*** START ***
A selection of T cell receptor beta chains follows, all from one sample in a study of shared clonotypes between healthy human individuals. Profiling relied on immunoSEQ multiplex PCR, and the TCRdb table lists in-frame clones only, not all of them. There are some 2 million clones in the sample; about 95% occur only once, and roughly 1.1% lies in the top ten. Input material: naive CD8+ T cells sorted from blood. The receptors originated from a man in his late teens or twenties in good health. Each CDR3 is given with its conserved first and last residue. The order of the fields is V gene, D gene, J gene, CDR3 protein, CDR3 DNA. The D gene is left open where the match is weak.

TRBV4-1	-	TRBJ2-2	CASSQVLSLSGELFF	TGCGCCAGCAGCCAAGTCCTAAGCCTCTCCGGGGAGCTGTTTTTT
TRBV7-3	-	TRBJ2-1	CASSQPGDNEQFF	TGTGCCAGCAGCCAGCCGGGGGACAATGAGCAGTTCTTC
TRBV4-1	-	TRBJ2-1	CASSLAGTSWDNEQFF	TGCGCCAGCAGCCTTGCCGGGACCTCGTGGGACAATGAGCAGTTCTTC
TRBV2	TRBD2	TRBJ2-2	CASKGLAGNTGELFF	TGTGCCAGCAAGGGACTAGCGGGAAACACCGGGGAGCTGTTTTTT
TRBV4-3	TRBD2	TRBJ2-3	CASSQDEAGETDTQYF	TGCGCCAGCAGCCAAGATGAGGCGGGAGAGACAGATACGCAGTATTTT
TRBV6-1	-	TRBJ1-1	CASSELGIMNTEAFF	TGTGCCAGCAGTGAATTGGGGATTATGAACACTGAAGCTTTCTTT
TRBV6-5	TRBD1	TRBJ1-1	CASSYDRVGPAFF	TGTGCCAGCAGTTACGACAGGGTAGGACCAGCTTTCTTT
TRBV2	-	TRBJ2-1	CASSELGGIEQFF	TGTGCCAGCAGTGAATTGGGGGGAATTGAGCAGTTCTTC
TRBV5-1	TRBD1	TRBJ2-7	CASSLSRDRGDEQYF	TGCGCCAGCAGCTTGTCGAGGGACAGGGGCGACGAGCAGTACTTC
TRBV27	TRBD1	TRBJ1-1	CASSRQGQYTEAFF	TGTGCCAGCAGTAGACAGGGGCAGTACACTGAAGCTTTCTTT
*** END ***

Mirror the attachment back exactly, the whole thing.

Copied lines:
A selection of T cell receptor beta chains follows, all from one sample in a study of shared clonotypes between healthy human individuals. Profiling relied on immunoSEQ multiplex PCR, and the TCRdb table lists in-frame clones only, not all of them. There are some 2 million clones in the sample; about 95% occur only once, and roughly 1.1% lies in the top ten. Input material: naive CD8+ T cells sorted from blood. The receptors originated from a man in his late teens or twenties in good health. Each CDR3 is given with its conserved first and last residue. The order of the fields is V gene, D gene, J gene, CDR3 protein, CDR3 DNA. The D gene is left open where the match is weak.

TRBV4-1	-	TRBJ2-2	CASSQVLSLSGELFF	TGCGCCAGCAGCCAAGTCCTAAGCCTCTCCGGGGAGCTGTTTTTT
TRBV7-3	-	TRBJ2-1	CASSQPGDNEQFF	TGTGCCAGCAGCCAGCCGGGGGACAATGAGCAGTTCTTC
TRBV4-1	-	TRBJ2-1	CASSLAGTSWDNEQFF	TGCGCCAGCAGCCTTGCCGGGACCTCGTGGGACAATGAGCAGTTCTTC
TRBV2	TRBD2	TRBJ2-2	CASKGLAGNTGELFF	TGTGCCAGCAAGGGACTAGCGGGAAACACCGGGGAGCTGTTTTTT
TRBV4-3	TRBD2	TRBJ2-3	CASSQDEAGETDTQYF	TGCGCCAGCAGCCAAGATGAGGCGGGAGAGACAGATACGCAGTATTTT
TRBV6-1	-	TRBJ1-1	CASSELGIMNTEAFF	TGTGCCAGCAGTGAATTGGGGATTATGAACACTGAAGCTTTCTTT
TRBV6-5	TRBD1	TRBJ1-1	CASSYDRVGPAFF	TGTGCCAGCAGTTACGACAGGGTAGGACCAGCTTTCTTT
TRBV2	-	TRBJ2-1	CASSELGGIEQFF	TGTGCCAGCAGTGAATTGGGGGGAATTGAGCAGTTCTTC
TRBV5-1	TRBD1	TRBJ2-7	CASSLSRDRGDEQYF	TGCGCCAGCAGCTTGTCGAGGGACAGGGGCGACGAGCAGTACTTC
TRBV27	TRBD1	TRBJ1-1	CASSRQGQYTEAFF	TGTGCCAGCAGTAGACAGGGGCAGTACACTGAAGCTTTCTTT